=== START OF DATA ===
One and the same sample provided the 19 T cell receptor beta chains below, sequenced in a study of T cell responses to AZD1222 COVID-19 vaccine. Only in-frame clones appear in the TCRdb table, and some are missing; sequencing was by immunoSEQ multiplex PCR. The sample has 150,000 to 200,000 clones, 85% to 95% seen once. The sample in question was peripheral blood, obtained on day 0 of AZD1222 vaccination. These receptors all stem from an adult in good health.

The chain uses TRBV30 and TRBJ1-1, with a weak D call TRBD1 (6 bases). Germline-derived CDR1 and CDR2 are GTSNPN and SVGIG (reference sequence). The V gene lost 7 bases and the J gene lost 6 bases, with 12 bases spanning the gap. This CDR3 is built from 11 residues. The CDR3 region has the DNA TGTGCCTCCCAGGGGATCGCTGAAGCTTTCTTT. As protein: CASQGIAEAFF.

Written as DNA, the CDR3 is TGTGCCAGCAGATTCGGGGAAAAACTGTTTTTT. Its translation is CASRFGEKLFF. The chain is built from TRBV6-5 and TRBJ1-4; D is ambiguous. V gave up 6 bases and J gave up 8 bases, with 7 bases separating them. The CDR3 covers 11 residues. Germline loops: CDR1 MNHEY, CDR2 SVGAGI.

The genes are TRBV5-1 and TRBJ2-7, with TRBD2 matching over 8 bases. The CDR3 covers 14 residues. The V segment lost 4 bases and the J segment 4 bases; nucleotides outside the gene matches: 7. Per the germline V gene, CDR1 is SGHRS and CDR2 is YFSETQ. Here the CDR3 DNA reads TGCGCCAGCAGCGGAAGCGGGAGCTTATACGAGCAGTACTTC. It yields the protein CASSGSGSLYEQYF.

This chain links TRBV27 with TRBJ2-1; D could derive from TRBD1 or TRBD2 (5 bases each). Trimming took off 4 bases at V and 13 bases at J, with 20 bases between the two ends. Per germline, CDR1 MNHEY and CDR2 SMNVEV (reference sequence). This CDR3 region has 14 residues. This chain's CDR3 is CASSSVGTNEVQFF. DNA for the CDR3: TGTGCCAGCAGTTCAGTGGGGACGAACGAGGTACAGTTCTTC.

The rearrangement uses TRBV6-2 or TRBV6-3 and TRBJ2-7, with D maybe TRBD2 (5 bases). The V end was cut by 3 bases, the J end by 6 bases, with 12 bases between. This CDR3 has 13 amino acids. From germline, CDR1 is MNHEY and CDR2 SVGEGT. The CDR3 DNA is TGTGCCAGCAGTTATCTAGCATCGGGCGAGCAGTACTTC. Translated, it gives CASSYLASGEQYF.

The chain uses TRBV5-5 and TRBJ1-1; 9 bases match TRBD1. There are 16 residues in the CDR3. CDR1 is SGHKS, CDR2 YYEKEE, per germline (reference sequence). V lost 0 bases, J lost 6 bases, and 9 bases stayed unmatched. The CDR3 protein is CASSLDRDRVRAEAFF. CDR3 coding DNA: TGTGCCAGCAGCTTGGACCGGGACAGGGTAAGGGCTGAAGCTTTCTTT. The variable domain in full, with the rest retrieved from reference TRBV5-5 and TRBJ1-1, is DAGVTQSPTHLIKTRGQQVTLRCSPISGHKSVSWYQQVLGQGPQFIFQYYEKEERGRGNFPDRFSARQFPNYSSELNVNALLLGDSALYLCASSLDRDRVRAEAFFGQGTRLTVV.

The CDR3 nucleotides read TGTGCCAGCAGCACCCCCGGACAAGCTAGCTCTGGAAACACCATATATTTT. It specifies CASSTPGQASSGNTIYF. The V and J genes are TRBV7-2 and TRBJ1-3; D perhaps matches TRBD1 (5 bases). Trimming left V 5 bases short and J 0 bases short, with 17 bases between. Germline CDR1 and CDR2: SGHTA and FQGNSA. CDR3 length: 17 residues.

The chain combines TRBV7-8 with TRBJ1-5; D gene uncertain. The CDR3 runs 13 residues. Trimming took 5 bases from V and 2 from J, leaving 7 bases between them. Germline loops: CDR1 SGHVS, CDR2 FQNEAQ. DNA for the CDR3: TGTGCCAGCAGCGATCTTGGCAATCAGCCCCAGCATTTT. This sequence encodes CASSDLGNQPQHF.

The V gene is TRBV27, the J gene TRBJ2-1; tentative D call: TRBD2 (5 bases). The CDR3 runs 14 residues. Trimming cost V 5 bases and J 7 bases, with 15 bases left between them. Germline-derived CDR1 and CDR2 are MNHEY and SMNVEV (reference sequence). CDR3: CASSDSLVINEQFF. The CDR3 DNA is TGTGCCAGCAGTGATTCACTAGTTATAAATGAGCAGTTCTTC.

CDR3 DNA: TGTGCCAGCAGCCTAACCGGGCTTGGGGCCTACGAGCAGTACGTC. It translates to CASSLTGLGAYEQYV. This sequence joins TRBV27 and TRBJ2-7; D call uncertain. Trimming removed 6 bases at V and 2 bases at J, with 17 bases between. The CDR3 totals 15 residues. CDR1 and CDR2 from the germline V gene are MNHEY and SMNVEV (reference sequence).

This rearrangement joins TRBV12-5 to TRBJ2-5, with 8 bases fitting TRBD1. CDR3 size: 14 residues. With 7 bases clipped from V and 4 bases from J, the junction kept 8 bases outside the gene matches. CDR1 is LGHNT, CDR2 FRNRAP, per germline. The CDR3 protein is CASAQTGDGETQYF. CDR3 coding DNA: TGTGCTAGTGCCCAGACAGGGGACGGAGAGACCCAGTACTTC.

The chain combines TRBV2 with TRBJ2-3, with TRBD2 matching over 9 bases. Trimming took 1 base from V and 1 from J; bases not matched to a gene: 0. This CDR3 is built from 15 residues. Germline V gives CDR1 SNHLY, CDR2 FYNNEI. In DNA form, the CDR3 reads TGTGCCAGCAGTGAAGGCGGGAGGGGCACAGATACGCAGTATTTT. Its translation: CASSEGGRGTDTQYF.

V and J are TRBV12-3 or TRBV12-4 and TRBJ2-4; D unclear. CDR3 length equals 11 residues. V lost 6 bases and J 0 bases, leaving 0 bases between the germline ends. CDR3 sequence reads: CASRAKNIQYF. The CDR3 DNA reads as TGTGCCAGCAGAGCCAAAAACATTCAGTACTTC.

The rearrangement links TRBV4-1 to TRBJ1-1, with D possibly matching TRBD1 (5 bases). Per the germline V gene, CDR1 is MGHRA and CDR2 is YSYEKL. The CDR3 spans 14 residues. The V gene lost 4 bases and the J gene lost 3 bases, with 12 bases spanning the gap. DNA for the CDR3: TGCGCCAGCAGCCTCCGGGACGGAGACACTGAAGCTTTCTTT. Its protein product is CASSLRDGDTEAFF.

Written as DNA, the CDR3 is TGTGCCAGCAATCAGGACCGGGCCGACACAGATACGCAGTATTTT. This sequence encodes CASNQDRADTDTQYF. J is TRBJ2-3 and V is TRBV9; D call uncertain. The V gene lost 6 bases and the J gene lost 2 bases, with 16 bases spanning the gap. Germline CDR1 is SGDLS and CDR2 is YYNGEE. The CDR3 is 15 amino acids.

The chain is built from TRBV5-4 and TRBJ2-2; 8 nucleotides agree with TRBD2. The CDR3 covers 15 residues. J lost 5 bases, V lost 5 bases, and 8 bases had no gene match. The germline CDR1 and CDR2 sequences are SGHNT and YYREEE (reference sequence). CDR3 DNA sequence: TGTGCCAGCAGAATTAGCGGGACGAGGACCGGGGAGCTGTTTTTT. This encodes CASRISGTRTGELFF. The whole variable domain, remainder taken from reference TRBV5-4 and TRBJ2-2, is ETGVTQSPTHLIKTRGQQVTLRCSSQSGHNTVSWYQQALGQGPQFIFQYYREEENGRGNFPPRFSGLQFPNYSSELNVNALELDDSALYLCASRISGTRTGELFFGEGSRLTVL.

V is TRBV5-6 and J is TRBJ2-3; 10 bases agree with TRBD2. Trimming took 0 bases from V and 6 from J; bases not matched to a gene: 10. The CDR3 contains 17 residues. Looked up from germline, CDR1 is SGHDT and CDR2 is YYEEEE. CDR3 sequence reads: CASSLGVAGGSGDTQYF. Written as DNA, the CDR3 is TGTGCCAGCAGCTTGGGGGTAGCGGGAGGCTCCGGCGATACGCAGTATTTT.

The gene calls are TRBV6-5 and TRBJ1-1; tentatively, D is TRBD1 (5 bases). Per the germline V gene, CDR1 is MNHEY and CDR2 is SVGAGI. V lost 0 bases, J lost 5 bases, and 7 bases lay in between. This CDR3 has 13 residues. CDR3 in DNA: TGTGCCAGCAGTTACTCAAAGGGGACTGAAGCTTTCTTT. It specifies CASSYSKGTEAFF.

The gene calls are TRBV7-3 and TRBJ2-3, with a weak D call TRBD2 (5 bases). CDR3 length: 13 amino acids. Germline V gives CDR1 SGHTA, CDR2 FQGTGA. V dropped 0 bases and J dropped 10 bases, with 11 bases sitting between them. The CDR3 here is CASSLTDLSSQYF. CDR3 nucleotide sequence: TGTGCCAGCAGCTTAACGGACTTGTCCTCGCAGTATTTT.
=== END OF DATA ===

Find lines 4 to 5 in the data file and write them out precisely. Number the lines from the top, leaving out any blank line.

The genes are TRBV5-1 and TRBJ2-7, with TRBD2 matching over 8 bases. The CDR3 covers 14 residues. The V segment lost 4 bases and the J segment 4 bases; nucleotides outside the gene matches: 7. Per the germline V gene, CDR1 is SGHRS and CDR2 is YFSETQ. Here the CDR3 DNA reads TGCGCCAGCAGCGGAAGCGGGAGCTTATACGAGCAGTACTTC. It yields the protein CASSGSGSLYEQYF.

This chain links TRBV27 with TRBJ2-1; D could derive from TRBD1 or TRBD2 (5 bases each). Trimming took off 4 bases at V and 13 bases at J, with 20 bases between the two ends. Per germline, CDR1 MNHEY and CDR2 SMNVEV (reference sequence). This CDR3 region has 14 residues. This chain's CDR3 is CASSSVGTNEVQFF. DNA for the CDR3: TGTGCCAGCAGTTCAGTGGGGACGAACGAGGTACAGTTCTTC.